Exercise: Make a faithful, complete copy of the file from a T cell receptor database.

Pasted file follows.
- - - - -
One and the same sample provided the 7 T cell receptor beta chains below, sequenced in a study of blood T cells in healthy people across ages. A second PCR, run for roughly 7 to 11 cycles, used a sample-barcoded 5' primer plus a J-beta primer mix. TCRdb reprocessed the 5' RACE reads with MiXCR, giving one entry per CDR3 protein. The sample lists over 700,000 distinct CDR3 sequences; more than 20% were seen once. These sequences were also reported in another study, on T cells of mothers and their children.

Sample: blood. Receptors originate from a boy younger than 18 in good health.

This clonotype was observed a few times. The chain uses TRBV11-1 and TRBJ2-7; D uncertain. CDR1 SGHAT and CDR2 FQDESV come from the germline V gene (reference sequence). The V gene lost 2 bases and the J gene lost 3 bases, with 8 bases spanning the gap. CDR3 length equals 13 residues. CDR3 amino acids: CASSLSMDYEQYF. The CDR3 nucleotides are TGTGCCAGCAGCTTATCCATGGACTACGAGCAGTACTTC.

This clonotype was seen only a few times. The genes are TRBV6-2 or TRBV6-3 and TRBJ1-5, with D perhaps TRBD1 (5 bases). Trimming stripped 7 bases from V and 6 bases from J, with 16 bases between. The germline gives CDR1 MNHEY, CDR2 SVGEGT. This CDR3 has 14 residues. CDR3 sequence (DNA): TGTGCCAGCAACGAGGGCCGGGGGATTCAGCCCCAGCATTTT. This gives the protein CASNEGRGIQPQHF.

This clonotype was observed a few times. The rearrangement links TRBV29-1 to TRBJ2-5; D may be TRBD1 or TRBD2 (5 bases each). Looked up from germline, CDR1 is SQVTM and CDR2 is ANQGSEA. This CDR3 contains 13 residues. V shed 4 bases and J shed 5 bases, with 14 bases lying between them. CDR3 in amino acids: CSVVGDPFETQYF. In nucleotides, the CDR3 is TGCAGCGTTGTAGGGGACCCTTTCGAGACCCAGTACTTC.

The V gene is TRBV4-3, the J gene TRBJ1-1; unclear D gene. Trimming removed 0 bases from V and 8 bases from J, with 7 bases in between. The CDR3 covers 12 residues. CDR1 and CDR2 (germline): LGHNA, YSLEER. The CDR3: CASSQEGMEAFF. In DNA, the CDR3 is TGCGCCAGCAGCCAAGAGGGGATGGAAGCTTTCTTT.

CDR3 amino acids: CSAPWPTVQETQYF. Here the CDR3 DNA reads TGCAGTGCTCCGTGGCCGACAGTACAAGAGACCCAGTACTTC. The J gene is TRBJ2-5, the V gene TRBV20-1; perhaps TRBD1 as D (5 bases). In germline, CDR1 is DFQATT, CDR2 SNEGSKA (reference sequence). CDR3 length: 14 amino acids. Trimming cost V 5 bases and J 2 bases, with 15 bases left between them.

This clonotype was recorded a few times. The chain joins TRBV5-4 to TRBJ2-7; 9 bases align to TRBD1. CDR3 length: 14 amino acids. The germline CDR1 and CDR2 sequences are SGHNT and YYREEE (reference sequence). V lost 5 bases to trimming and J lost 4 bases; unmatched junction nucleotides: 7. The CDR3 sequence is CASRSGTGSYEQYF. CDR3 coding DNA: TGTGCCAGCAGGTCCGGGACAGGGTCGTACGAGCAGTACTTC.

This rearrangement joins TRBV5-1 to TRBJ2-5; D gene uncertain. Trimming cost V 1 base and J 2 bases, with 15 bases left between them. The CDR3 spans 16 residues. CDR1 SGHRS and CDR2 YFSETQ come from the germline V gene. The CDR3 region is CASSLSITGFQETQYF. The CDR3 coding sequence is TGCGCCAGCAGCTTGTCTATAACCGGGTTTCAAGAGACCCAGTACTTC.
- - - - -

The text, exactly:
One and the same sample provided the 7 T cell receptor beta chains below, sequenced in a study of blood T cells in healthy people across ages. A second PCR, run for roughly 7 to 11 cycles, used a sample-barcoded 5' primer plus a J-beta primer mix. TCRdb reprocessed the 5' RACE reads with MiXCR, giving one entry per CDR3 protein. The sample lists over 700,000 distinct CDR3 sequences; more than 20% were seen once. These sequences were also reported in another study, on T cells of mothers and their children.

Sample: blood. Receptors originate from a boy younger than 18 in good health.

This clonotype was observed a few times. The chain uses TRBV11-1 and TRBJ2-7; D uncertain. CDR1 SGHAT and CDR2 FQDESV come from the germline V gene (reference sequence). The V gene lost 2 bases and the J gene lost 3 bases, with 8 bases spanning the gap. CDR3 length equals 13 residues. CDR3 amino acids: CASSLSMDYEQYF. The CDR3 nucleotides are TGTGCCAGCAGCTTATCCATGGACTACGAGCAGTACTTC.

This clonotype was seen only a few times. The genes are TRBV6-2 or TRBV6-3 and TRBJ1-5, with D perhaps TRBD1 (5 bases). Trimming stripped 7 bases from V and 6 bases from J, with 16 bases between. The germline gives CDR1 MNHEY, CDR2 SVGEGT. This CDR3 has 14 residues. CDR3 sequence (DNA): TGTGCCAGCAACGAGGGCCGGGGGATTCAGCCCCAGCATTTT. This gives the protein CASNEGRGIQPQHF.

This clonotype was observed a few times. The rearrangement links TRBV29-1 to TRBJ2-5; D may be TRBD1 or TRBD2 (5 bases each). Looked up from germline, CDR1 is SQVTM and CDR2 is ANQGSEA. This CDR3 contains 13 residues. V shed 4 bases and J shed 5 bases, with 14 bases lying between them. CDR3 in amino acids: CSVVGDPFETQYF. In nucleotides, the CDR3 is TGCAGCGTTGTAGGGGACCCTTTCGAGACCCAGTACTTC.

The V gene is TRBV4-3, the J gene TRBJ1-1; unclear D gene. Trimming removed 0 bases from V and 8 bases from J, with 7 bases in between. The CDR3 covers 12 residues. CDR1 and CDR2 (germline): LGHNA, YSLEER. The CDR3: CASSQEGMEAFF. In DNA, the CDR3 is TGCGCCAGCAGCCAAGAGGGGATGGAAGCTTTCTTT.

CDR3 amino acids: CSAPWPTVQETQYF. Here the CDR3 DNA reads TGCAGTGCTCCGTGGCCGACAGTACAAGAGACCCAGTACTTC. The J gene is TRBJ2-5, the V gene TRBV20-1; perhaps TRBD1 as D (5 bases). In germline, CDR1 is DFQATT, CDR2 SNEGSKA (reference sequence). CDR3 length: 14 amino acids. Trimming cost V 5 bases and J 2 bases, with 15 bases left between them.

This clonotype was recorded a few times. The chain joins TRBV5-4 to TRBJ2-7; 9 bases align to TRBD1. CDR3 length: 14 amino acids. The germline CDR1 and CDR2 sequences are SGHNT and YYREEE (reference sequence). V lost 5 bases to trimming and J lost 4 bases; unmatched junction nucleotides: 7. The CDR3 sequence is CASRSGTGSYEQYF. CDR3 coding DNA: TGTGCCAGCAGGTCCGGGACAGGGTCGTACGAGCAGTACTTC.

This rearrangement joins TRBV5-1 to TRBJ2-5; D gene uncertain. Trimming cost V 1 base and J 2 bases, with 15 bases left between them. The CDR3 spans 16 residues. CDR1 SGHRS and CDR2 YFSETQ come from the germline V gene. The CDR3 region is CASSLSITGFQETQYF. The CDR3 coding sequence is TGCGCCAGCAGCTTGTCTATAACCGGGTTTCAAGAGACCCAGTACTTC.